Trying to make sense of the spate of cycling deaths
It is very hard to make sense of what has happened with London and cycling in the past eight days.
Four cyclists have died over that time period which probably makes it one of the worst periods for cycling deaths in the capital.
Even the most ardent of campaigners are showing slight signs of helplessness.
Today's death at Bow roundabout is at a collision black spot.
One local, who was visibly angry, apprehended me and described it as a "death trap". He's banned his children from using it.
As I've reported previously, two cyclists have died there and concerns have been raised on a number of occasions by campaigners.
The coroner at the inquest into those deaths said the cycle superhighway 2 at the roundabout was "confusing".
Again there are calls for London Mayor Boris Johnson to sort out this junction.
Huge blind spots
The latest addition of early start lights - that give cyclists a few seconds head start - have also been criticised.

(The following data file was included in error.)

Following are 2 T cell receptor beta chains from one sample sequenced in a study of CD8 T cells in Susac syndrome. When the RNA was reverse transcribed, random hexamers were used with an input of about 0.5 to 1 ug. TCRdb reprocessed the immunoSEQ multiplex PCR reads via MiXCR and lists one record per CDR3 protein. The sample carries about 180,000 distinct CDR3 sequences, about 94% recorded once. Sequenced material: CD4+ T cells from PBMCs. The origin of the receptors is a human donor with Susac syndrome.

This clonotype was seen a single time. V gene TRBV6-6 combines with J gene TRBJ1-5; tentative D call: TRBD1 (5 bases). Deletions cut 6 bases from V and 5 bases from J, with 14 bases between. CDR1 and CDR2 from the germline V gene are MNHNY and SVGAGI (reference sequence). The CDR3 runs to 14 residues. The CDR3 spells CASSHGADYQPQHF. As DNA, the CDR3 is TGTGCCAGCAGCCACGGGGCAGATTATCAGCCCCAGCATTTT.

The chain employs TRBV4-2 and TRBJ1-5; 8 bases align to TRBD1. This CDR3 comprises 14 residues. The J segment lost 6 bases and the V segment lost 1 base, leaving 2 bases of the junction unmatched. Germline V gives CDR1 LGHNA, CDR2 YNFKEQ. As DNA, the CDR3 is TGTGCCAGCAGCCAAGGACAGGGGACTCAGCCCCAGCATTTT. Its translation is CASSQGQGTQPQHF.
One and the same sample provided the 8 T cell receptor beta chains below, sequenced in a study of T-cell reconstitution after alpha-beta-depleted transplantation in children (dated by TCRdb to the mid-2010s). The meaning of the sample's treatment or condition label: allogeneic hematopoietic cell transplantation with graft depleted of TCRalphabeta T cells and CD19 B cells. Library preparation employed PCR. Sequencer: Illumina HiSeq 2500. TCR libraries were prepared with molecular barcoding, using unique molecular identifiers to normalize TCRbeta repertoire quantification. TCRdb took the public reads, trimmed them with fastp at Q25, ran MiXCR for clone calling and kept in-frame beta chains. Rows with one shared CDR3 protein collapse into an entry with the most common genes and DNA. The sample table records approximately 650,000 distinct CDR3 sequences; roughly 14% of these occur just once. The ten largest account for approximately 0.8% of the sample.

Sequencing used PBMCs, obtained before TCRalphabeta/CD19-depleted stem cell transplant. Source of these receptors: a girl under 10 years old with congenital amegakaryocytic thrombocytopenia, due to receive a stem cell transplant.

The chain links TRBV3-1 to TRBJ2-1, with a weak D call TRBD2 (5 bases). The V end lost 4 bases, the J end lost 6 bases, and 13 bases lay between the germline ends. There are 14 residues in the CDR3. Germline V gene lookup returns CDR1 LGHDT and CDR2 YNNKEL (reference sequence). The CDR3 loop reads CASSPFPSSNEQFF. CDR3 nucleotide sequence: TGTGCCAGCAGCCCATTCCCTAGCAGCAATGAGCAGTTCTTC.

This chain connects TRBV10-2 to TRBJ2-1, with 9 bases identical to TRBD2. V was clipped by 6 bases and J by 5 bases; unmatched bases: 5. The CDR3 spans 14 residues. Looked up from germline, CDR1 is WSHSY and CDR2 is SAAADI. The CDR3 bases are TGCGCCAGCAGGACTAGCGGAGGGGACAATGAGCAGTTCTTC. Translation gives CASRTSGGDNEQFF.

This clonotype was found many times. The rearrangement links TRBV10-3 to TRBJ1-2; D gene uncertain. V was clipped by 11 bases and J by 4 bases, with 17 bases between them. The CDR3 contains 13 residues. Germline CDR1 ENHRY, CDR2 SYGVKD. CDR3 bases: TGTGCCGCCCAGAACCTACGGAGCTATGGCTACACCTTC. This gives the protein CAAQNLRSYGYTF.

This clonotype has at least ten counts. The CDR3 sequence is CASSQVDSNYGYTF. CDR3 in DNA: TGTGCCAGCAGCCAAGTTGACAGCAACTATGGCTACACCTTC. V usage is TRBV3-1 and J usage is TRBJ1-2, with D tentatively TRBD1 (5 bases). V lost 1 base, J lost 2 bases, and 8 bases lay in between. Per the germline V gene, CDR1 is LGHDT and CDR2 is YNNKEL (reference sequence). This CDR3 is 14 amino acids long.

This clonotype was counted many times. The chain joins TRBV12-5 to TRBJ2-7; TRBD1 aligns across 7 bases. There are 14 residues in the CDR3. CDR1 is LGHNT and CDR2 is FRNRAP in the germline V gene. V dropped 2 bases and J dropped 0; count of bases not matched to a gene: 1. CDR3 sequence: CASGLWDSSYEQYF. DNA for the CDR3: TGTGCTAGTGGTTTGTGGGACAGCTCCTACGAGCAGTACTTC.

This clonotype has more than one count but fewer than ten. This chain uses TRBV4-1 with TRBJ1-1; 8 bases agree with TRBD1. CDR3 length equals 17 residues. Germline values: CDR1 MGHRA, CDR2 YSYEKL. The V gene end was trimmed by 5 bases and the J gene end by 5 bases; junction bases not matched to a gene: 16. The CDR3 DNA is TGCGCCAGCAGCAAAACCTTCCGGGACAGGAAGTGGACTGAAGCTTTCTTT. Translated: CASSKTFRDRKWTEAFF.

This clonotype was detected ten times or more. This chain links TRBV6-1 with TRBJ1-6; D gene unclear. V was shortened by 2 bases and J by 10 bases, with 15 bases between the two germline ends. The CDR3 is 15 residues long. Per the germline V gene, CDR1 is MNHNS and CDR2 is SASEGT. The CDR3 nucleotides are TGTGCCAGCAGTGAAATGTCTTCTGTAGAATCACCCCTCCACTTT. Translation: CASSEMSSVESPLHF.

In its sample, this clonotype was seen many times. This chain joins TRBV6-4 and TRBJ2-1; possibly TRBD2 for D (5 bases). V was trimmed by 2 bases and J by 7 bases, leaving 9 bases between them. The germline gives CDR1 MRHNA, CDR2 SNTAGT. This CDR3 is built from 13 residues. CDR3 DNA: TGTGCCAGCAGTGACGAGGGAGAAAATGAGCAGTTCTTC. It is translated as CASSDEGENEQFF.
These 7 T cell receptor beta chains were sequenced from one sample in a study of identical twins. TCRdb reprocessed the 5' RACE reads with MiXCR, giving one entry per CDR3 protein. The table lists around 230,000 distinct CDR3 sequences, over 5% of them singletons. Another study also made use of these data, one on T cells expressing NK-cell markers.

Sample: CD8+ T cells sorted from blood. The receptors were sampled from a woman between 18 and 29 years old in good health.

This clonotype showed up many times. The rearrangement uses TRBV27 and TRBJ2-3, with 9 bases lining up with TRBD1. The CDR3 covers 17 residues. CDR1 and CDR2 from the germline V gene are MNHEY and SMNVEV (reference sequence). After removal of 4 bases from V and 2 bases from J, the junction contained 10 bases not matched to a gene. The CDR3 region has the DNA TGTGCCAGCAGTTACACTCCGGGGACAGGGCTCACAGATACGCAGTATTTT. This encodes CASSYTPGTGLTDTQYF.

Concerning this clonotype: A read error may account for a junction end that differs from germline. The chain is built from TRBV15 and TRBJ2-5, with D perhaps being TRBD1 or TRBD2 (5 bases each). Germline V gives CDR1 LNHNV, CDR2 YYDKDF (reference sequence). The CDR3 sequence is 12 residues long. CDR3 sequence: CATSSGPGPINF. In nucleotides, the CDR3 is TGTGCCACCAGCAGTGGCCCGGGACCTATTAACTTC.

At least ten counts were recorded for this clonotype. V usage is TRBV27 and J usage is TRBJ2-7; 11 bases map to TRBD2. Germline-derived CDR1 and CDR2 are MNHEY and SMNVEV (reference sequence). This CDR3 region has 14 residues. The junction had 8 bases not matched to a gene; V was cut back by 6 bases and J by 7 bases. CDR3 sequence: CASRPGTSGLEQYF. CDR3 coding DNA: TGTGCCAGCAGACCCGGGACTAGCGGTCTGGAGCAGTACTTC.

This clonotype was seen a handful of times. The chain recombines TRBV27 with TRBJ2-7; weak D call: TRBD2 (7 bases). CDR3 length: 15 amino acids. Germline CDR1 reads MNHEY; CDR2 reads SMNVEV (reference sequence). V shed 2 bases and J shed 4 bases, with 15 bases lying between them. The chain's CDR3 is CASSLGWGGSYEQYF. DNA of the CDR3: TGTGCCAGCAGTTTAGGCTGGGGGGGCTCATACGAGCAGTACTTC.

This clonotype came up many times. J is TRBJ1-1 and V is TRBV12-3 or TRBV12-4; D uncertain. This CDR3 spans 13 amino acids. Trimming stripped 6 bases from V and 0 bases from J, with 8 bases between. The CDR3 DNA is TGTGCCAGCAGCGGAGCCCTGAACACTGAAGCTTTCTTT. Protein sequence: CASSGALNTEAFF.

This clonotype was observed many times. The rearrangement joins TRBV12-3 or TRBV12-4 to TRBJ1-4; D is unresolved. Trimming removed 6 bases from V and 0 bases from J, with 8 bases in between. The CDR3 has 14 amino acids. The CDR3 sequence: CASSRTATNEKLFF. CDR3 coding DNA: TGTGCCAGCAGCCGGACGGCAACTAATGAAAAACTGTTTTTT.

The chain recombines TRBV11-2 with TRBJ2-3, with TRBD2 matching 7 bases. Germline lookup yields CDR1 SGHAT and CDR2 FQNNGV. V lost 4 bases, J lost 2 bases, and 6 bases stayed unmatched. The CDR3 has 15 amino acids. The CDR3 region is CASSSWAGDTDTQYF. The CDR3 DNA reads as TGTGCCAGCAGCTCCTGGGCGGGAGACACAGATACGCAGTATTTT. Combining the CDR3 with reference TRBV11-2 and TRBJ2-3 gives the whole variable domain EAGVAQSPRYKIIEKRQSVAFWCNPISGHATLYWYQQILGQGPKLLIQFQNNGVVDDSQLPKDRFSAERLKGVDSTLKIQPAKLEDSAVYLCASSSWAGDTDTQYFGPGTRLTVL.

Changes are coming but progress is taking time.
In these four deaths the constant is that they all involved large vehicles, either buses, coaches or HGVs.
What that means is the vehicles have huge blind spots and can't see cyclists down the kerb side.
We do not know the details of these cases but that is always a problem if a large vehicle turns left.
The solution, say campaigners and City Hall, is to build segregated junctions but that will take time.
And the number of cyclists has increased massively, the infrastructure is lagging behind the need and these deaths will only increase the clamour for amore rapid change.
The reality is it will probably take a lot of different measures to have an impact.
New infrastructure, more cycling training, more driver training and perhaps restrictions on HGV times are all needed.